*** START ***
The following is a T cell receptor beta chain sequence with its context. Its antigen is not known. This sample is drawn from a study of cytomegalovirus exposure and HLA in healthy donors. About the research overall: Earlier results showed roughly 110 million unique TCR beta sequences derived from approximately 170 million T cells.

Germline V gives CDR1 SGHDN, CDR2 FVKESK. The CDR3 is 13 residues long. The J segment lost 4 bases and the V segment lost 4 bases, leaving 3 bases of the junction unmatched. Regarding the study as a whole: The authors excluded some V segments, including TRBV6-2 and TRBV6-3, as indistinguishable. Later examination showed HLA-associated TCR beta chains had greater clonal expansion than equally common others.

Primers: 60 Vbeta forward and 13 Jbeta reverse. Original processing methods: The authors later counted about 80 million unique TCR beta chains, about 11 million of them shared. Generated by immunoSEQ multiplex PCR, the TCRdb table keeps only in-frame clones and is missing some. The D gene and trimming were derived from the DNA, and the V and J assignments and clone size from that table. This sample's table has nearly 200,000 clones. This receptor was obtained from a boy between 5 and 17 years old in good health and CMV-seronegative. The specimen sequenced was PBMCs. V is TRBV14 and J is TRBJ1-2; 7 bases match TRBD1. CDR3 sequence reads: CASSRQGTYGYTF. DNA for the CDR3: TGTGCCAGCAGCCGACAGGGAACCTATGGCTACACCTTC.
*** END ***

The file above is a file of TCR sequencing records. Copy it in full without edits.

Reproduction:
The following is a T cell receptor beta chain sequence with its context. Its antigen is not known. This sample is drawn from a study of cytomegalovirus exposure and HLA in healthy donors. About the research overall: Earlier results showed roughly 110 million unique TCR beta sequences derived from approximately 170 million T cells.

Germline V gives CDR1 SGHDN, CDR2 FVKESK. The CDR3 is 13 residues long. The J segment lost 4 bases and the V segment lost 4 bases, leaving 3 bases of the junction unmatched. Regarding the study as a whole: The authors excluded some V segments, including TRBV6-2 and TRBV6-3, as indistinguishable. Later examination showed HLA-associated TCR beta chains had greater clonal expansion than equally common others.

Primers: 60 Vbeta forward and 13 Jbeta reverse. Original processing methods: The authors later counted about 80 million unique TCR beta chains, about 11 million of them shared. Generated by immunoSEQ multiplex PCR, the TCRdb table keeps only in-frame clones and is missing some. The D gene and trimming were derived from the DNA, and the V and J assignments and clone size from that table. This sample's table has nearly 200,000 clones. This receptor was obtained from a boy between 5 and 17 years old in good health and CMV-seronegative. The specimen sequenced was PBMCs. V is TRBV14 and J is TRBJ1-2; 7 bases match TRBD1. CDR3 sequence reads: CASSRQGTYGYTF. DNA for the CDR3: TGTGCCAGCAGCCGACAGGGAACCTATGGCTACACCTTC.